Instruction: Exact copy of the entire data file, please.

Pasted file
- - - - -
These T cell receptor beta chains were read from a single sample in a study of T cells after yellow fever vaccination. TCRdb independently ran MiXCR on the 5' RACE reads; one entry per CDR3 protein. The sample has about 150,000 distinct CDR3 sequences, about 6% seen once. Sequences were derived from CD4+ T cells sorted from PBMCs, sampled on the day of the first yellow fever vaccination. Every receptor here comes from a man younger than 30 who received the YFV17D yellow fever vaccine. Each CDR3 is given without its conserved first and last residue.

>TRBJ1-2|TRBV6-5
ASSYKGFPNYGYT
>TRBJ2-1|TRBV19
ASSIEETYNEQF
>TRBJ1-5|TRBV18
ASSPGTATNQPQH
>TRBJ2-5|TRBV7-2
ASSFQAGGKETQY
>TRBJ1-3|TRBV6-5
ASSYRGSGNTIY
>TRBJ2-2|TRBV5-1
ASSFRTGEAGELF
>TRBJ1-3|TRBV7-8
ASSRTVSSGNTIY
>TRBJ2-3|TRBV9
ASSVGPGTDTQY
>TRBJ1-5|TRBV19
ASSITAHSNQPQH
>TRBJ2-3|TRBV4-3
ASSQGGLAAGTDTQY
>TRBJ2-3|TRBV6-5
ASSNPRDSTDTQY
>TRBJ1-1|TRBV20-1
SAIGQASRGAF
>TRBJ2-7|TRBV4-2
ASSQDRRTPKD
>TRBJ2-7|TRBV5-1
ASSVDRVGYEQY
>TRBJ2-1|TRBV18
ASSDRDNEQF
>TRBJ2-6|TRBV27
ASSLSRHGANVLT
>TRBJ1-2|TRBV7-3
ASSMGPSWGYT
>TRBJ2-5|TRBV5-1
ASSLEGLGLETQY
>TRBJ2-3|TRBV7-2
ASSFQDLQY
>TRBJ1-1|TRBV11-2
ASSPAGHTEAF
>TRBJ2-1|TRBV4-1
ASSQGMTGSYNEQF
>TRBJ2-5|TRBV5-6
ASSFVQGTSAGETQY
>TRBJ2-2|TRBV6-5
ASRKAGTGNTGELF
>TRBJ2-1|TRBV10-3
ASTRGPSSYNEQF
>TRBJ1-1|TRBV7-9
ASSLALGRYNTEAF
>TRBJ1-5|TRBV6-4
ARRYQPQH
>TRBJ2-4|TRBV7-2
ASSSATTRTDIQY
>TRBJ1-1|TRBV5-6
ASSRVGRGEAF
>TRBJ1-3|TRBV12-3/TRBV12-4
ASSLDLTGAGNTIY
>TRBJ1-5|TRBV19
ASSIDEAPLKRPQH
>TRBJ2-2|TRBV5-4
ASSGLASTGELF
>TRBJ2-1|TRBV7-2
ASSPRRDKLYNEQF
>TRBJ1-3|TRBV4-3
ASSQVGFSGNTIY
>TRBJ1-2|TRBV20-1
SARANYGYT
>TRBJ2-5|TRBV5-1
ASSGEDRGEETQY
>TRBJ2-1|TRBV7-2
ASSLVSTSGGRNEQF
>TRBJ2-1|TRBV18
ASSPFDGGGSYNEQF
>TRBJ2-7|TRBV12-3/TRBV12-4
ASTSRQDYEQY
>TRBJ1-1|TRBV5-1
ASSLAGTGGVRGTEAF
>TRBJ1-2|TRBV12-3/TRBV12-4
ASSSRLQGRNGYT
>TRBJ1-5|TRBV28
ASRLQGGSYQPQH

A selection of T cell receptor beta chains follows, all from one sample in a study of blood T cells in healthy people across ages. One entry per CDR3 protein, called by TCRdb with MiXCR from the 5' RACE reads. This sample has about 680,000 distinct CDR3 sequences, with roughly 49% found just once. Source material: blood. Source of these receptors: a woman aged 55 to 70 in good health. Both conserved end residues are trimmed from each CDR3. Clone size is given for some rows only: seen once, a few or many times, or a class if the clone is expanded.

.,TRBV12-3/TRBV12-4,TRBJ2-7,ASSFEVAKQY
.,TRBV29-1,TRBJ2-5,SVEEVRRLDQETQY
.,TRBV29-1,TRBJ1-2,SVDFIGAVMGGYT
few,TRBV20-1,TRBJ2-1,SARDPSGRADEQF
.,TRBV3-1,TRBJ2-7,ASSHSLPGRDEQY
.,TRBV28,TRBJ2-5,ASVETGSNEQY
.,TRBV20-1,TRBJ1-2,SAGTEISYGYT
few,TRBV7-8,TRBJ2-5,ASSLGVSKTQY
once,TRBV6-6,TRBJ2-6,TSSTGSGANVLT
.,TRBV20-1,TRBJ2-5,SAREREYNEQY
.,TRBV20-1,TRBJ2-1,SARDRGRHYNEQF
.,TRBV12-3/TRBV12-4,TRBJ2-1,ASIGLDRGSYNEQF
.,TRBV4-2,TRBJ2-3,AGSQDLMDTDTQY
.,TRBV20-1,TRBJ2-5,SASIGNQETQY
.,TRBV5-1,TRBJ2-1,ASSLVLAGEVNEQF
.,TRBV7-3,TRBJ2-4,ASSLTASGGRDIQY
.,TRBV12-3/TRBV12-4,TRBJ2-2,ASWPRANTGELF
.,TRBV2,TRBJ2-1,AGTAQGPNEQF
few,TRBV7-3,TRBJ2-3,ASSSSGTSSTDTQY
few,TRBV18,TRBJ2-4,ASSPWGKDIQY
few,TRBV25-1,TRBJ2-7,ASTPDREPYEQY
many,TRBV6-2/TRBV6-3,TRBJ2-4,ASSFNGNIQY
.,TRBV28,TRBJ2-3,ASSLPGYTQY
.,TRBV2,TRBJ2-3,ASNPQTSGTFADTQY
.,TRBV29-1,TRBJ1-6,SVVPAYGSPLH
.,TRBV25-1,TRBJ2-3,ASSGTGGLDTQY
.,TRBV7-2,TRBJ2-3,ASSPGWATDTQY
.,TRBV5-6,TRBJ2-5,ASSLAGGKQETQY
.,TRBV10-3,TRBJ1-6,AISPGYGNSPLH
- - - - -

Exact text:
These T cell receptor beta chains were read from a single sample in a study of T cells after yellow fever vaccination. TCRdb independently ran MiXCR on the 5' RACE reads; one entry per CDR3 protein. The sample has about 150,000 distinct CDR3 sequences, about 6% seen once. Sequences were derived from CD4+ T cells sorted from PBMCs, sampled on the day of the first yellow fever vaccination. Every receptor here comes from a man younger than 30 who received the YFV17D yellow fever vaccine. Each CDR3 is given without its conserved first and last residue.

>TRBJ1-2|TRBV6-5
ASSYKGFPNYGYT
>TRBJ2-1|TRBV19
ASSIEETYNEQF
>TRBJ1-5|TRBV18
ASSPGTATNQPQH
>TRBJ2-5|TRBV7-2
ASSFQAGGKETQY
>TRBJ1-3|TRBV6-5
ASSYRGSGNTIY
>TRBJ2-2|TRBV5-1
ASSFRTGEAGELF
>TRBJ1-3|TRBV7-8
ASSRTVSSGNTIY
>TRBJ2-3|TRBV9
ASSVGPGTDTQY
>TRBJ1-5|TRBV19
ASSITAHSNQPQH
>TRBJ2-3|TRBV4-3
ASSQGGLAAGTDTQY
>TRBJ2-3|TRBV6-5
ASSNPRDSTDTQY
>TRBJ1-1|TRBV20-1
SAIGQASRGAF
>TRBJ2-7|TRBV4-2
ASSQDRRTPKD
>TRBJ2-7|TRBV5-1
ASSVDRVGYEQY
>TRBJ2-1|TRBV18
ASSDRDNEQF
>TRBJ2-6|TRBV27
ASSLSRHGANVLT
>TRBJ1-2|TRBV7-3
ASSMGPSWGYT
>TRBJ2-5|TRBV5-1
ASSLEGLGLETQY
>TRBJ2-3|TRBV7-2
ASSFQDLQY
>TRBJ1-1|TRBV11-2
ASSPAGHTEAF
>TRBJ2-1|TRBV4-1
ASSQGMTGSYNEQF
>TRBJ2-5|TRBV5-6
ASSFVQGTSAGETQY
>TRBJ2-2|TRBV6-5
ASRKAGTGNTGELF
>TRBJ2-1|TRBV10-3
ASTRGPSSYNEQF
>TRBJ1-1|TRBV7-9
ASSLALGRYNTEAF
>TRBJ1-5|TRBV6-4
ARRYQPQH
>TRBJ2-4|TRBV7-2
ASSSATTRTDIQY
>TRBJ1-1|TRBV5-6
ASSRVGRGEAF
>TRBJ1-3|TRBV12-3/TRBV12-4
ASSLDLTGAGNTIY
>TRBJ1-5|TRBV19
ASSIDEAPLKRPQH
>TRBJ2-2|TRBV5-4
ASSGLASTGELF
>TRBJ2-1|TRBV7-2
ASSPRRDKLYNEQF
>TRBJ1-3|TRBV4-3
ASSQVGFSGNTIY
>TRBJ1-2|TRBV20-1
SARANYGYT
>TRBJ2-5|TRBV5-1
ASSGEDRGEETQY
>TRBJ2-1|TRBV7-2
ASSLVSTSGGRNEQF
>TRBJ2-1|TRBV18
ASSPFDGGGSYNEQF
>TRBJ2-7|TRBV12-3/TRBV12-4
ASTSRQDYEQY
>TRBJ1-1|TRBV5-1
ASSLAGTGGVRGTEAF
>TRBJ1-2|TRBV12-3/TRBV12-4
ASSSRLQGRNGYT
>TRBJ1-5|TRBV28
ASRLQGGSYQPQH

A selection of T cell receptor beta chains follows, all from one sample in a study of blood T cells in healthy people across ages. One entry per CDR3 protein, called by TCRdb with MiXCR from the 5' RACE reads. This sample has about 680,000 distinct CDR3 sequences, with roughly 49% found just once. Source material: blood. Source of these receptors: a woman aged 55 to 70 in good health. Both conserved end residues are trimmed from each CDR3. Clone size is given for some rows only: seen once, a few or many times, or a class if the clone is expanded.

.,TRBV12-3/TRBV12-4,TRBJ2-7,ASSFEVAKQY
.,TRBV29-1,TRBJ2-5,SVEEVRRLDQETQY
.,TRBV29-1,TRBJ1-2,SVDFIGAVMGGYT
few,TRBV20-1,TRBJ2-1,SARDPSGRADEQF
.,TRBV3-1,TRBJ2-7,ASSHSLPGRDEQY
.,TRBV28,TRBJ2-5,ASVETGSNEQY
.,TRBV20-1,TRBJ1-2,SAGTEISYGYT
few,TRBV7-8,TRBJ2-5,ASSLGVSKTQY
once,TRBV6-6,TRBJ2-6,TSSTGSGANVLT
.,TRBV20-1,TRBJ2-5,SAREREYNEQY
.,TRBV20-1,TRBJ2-1,SARDRGRHYNEQF
.,TRBV12-3/TRBV12-4,TRBJ2-1,ASIGLDRGSYNEQF
.,TRBV4-2,TRBJ2-3,AGSQDLMDTDTQY
.,TRBV20-1,TRBJ2-5,SASIGNQETQY
.,TRBV5-1,TRBJ2-1,ASSLVLAGEVNEQF
.,TRBV7-3,TRBJ2-4,ASSLTASGGRDIQY
.,TRBV12-3/TRBV12-4,TRBJ2-2,ASWPRANTGELF
.,TRBV2,TRBJ2-1,AGTAQGPNEQF
few,TRBV7-3,TRBJ2-3,ASSSSGTSSTDTQY
few,TRBV18,TRBJ2-4,ASSPWGKDIQY
few,TRBV25-1,TRBJ2-7,ASTPDREPYEQY
many,TRBV6-2/TRBV6-3,TRBJ2-4,ASSFNGNIQY
.,TRBV28,TRBJ2-3,ASSLPGYTQY
.,TRBV2,TRBJ2-3,ASNPQTSGTFADTQY
.,TRBV29-1,TRBJ1-6,SVVPAYGSPLH
.,TRBV25-1,TRBJ2-3,ASSGTGGLDTQY
.,TRBV7-2,TRBJ2-3,ASSPGWATDTQY
.,TRBV5-6,TRBJ2-5,ASSLAGGKQETQY
.,TRBV10-3,TRBJ1-6,AISPGYGNSPLH